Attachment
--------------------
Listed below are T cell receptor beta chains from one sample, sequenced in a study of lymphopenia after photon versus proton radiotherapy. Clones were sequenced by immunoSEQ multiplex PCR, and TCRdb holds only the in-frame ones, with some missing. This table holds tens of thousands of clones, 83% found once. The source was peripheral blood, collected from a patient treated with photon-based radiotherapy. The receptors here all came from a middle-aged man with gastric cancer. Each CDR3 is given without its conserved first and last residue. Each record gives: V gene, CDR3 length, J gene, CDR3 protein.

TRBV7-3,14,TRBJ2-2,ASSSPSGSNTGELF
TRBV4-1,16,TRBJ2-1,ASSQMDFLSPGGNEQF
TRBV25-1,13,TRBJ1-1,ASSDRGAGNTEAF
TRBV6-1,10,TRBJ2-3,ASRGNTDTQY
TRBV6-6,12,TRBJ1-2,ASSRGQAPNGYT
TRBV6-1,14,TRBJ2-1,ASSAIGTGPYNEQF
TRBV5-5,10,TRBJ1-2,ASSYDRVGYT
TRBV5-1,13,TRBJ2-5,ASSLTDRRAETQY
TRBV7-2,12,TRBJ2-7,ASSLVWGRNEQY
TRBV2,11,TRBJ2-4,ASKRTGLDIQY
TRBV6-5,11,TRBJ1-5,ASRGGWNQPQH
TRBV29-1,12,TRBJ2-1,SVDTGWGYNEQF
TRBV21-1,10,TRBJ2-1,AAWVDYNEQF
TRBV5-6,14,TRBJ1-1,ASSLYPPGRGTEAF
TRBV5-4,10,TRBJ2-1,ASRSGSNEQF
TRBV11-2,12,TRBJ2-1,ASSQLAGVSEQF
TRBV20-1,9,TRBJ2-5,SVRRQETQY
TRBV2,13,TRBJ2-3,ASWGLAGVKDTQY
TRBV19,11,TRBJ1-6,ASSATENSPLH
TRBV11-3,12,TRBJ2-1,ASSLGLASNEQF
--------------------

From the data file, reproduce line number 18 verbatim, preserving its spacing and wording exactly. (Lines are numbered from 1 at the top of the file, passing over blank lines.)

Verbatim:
TRBV20-1,9,TRBJ2-5,SVRRQETQY